Section 7 - Waste Reduction Procedures
The University of Minnesota is committed to the protection of human health and the environment. To meet these commitments, the University strongly encourages its employees to utilize chemical waste minimization techniques to reduce the volume and toxicity of chemical wastes produced at the University. An important benefit from waste minimization is that it will help reduce the University's escalating chemical disposal costs which are currently estimated at $1.7 million annually and expected to rise with federal and state restrictions in the future. These disposal costs come out of research grants and operating funds. The following sections describe common waste minimization techniques.
The Minnesota Technical Assistance Program (MnTAP), (612) 627-4646, and the University of Minnesota Waste Abatement Committee, (612) 626-6216, can assist you in your pollution prevention efforts, by providing libraries with the above references, technical assistance, case studies, or interns to review your program. MnTAP web address: http://www.mntap.umn.edu/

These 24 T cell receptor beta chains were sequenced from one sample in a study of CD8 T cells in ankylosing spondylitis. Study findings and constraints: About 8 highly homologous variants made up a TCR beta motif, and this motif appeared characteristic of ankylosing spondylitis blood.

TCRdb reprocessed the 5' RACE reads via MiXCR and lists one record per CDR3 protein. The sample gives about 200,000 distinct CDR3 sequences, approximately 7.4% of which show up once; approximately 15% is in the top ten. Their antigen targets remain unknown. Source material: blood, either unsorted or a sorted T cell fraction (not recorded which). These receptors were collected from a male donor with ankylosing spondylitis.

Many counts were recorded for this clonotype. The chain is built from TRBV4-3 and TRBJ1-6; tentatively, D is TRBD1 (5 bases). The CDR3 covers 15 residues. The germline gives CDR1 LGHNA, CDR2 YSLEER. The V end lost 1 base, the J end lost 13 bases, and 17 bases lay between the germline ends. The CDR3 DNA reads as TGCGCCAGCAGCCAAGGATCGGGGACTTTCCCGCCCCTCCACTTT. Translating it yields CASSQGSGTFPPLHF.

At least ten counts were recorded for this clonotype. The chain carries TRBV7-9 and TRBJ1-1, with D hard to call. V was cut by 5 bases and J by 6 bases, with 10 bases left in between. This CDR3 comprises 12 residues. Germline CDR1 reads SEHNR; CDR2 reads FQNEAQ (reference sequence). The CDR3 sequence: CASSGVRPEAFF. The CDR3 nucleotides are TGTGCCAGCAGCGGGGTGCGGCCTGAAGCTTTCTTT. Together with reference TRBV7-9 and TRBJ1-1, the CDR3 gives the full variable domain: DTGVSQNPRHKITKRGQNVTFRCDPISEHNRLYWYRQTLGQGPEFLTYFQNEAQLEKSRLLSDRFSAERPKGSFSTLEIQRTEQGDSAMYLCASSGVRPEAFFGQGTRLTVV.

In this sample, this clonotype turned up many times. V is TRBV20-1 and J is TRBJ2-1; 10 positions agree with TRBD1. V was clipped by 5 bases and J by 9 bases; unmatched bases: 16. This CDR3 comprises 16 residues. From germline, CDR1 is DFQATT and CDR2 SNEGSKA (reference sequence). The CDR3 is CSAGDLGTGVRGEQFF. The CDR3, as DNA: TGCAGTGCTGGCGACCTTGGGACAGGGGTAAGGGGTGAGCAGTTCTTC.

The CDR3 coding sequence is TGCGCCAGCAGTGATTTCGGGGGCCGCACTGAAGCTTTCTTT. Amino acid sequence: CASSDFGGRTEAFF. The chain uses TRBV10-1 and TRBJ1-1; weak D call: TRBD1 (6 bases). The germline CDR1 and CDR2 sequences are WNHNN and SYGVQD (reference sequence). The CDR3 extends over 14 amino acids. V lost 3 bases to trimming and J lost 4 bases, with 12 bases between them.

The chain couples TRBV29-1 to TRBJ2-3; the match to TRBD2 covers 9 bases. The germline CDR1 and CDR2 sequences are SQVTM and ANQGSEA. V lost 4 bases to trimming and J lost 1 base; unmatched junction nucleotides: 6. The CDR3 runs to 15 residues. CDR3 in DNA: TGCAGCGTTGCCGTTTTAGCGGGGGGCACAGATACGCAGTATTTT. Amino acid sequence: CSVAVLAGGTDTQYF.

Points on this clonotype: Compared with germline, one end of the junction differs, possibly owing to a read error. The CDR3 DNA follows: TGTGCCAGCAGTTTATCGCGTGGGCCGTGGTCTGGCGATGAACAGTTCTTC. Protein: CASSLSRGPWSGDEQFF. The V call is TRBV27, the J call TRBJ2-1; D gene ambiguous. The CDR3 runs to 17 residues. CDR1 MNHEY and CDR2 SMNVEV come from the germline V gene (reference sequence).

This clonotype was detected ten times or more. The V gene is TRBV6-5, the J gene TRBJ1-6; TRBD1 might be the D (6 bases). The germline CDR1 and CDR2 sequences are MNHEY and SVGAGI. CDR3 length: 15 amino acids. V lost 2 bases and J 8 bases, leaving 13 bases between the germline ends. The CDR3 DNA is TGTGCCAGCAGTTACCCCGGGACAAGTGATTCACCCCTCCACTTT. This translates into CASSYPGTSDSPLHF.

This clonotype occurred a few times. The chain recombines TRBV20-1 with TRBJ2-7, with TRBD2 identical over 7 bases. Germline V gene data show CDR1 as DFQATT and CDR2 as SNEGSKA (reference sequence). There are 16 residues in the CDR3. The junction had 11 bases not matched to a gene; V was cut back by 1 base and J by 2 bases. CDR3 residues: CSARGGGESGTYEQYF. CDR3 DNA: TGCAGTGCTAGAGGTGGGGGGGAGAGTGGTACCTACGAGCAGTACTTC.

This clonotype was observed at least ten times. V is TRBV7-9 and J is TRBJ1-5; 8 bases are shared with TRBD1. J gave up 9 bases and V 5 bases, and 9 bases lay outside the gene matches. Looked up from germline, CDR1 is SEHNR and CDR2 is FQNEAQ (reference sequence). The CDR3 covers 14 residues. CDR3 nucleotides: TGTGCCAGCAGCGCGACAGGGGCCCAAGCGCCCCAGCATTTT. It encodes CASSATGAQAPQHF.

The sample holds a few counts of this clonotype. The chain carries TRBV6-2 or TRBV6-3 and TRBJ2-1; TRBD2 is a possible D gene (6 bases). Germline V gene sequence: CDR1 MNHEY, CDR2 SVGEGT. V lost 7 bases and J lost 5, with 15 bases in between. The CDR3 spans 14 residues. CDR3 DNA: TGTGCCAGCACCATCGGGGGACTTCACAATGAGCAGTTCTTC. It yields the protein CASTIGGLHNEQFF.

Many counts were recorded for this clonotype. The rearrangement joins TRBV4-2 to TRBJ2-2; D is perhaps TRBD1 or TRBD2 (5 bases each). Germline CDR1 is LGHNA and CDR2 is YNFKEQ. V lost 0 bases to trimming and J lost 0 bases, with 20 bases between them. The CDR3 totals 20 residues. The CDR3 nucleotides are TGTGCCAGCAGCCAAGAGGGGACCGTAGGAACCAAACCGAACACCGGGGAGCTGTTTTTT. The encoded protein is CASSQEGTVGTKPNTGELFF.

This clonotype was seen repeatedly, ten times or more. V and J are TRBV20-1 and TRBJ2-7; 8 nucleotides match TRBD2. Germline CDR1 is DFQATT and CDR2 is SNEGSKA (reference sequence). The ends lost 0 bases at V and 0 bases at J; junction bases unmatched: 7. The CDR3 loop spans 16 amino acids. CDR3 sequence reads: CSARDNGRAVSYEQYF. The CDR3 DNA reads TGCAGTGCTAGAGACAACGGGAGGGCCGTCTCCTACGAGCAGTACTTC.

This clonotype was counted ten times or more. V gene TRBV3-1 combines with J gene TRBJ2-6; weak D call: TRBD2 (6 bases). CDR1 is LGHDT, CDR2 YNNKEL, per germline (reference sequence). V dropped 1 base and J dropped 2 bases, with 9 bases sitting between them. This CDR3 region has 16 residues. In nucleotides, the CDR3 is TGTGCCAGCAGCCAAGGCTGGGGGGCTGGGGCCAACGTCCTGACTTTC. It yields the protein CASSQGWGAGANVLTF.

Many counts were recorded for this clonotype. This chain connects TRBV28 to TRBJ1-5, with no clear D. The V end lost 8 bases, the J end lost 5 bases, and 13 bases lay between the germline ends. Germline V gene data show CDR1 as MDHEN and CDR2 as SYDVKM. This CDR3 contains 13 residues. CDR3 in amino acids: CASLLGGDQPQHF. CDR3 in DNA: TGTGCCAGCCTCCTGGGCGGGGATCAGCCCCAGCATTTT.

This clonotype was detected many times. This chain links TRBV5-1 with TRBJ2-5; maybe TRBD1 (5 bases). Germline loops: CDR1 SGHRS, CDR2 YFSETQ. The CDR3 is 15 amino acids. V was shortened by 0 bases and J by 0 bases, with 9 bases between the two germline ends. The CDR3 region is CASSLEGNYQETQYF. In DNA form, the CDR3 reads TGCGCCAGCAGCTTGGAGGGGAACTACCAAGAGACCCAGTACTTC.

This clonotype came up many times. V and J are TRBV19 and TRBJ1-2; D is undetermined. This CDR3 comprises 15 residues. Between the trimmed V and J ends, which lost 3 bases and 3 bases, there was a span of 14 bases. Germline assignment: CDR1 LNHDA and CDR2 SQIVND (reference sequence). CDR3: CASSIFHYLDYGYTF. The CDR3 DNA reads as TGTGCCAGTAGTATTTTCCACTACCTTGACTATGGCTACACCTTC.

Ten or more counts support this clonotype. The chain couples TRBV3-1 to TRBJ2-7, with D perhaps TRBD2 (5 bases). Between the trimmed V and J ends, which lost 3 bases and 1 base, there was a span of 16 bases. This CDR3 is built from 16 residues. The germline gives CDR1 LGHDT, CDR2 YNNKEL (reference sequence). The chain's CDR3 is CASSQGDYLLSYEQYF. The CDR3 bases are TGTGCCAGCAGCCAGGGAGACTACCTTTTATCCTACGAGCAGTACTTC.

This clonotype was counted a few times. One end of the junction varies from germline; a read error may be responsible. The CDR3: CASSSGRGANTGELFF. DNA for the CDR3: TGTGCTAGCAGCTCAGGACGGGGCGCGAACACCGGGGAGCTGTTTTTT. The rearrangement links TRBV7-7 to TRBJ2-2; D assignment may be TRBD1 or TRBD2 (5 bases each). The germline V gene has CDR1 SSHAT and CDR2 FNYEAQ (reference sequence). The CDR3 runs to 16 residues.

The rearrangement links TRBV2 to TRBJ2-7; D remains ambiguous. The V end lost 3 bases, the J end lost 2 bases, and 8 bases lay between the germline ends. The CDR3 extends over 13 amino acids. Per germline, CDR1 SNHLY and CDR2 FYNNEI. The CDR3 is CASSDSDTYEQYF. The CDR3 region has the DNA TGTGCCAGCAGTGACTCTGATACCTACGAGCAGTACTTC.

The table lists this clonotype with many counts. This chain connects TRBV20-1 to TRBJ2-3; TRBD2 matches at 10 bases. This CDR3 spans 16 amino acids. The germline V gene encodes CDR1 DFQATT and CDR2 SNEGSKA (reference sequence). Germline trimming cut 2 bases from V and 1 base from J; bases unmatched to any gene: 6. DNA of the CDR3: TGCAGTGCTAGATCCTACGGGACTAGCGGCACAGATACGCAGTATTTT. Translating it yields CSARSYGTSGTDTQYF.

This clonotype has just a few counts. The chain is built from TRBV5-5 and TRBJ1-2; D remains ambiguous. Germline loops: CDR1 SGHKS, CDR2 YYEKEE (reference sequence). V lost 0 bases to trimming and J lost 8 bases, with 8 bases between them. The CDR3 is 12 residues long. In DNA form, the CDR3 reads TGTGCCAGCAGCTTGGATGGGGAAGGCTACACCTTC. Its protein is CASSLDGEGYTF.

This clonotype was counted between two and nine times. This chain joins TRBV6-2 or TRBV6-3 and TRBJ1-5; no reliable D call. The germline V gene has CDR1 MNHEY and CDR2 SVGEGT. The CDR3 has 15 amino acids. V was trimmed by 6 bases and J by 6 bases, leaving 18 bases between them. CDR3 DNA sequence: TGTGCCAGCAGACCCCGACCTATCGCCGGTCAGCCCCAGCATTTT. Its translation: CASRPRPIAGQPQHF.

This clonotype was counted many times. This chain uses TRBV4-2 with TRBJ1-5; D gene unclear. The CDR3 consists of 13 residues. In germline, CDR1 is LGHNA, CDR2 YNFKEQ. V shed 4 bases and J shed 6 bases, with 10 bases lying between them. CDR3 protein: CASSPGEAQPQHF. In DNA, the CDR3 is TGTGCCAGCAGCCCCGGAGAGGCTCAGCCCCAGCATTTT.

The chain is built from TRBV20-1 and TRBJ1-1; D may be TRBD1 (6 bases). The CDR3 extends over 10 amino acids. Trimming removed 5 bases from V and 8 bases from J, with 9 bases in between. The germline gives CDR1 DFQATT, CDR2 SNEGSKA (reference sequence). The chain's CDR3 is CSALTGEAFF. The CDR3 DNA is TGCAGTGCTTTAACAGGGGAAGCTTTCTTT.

See the University Stores catalog or call Lab Services at (612) 625-6545 to order these recommended products.
Substitute nonhazardous or less toxic materials in your chemical processes and experiments. Some examples are:
|If You Use:||Substitute:|
|Xylene, benzene and toluene containing reagents in histology laboratories||Citric acid based reagents (e.g. AmeriClear)|
|Standard xylene or toluene based cocktails in radioactive tracer studies||Nonhazardous proprietary liquid scintillation cocktails; call the Radiation Protection Division at (612) 626-6764 for information.|
|Solvent based inks in printing operations||Soy based inks|
|Formaldehyde in cleaning hospital kidney dialysis machines||Peracetic acid|